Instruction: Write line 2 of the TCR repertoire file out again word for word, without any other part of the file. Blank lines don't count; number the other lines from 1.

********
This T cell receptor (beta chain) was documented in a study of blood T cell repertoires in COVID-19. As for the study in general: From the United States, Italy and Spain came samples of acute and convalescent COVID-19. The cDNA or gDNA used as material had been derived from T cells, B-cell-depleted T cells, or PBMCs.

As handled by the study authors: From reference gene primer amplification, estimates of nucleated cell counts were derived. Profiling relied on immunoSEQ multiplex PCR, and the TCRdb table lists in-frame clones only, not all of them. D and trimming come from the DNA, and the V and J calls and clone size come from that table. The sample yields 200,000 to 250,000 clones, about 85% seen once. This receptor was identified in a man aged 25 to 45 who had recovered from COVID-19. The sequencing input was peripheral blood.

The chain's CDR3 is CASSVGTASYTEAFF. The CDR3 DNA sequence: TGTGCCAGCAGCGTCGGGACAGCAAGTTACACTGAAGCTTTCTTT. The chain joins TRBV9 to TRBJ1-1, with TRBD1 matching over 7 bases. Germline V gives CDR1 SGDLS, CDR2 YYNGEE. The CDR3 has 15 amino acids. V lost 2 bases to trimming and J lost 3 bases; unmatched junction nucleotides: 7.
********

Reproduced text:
As handled by the study authors: From reference gene primer amplification, estimates of nucleated cell counts were derived. Profiling relied on immunoSEQ multiplex PCR, and the TCRdb table lists in-frame clones only, not all of them. D and trimming come from the DNA, and the V and J calls and clone size come from that table. The sample yields 200,000 to 250,000 clones, about 85% seen once. This receptor was identified in a man aged 25 to 45 who had recovered from COVID-19. The sequencing input was peripheral blood.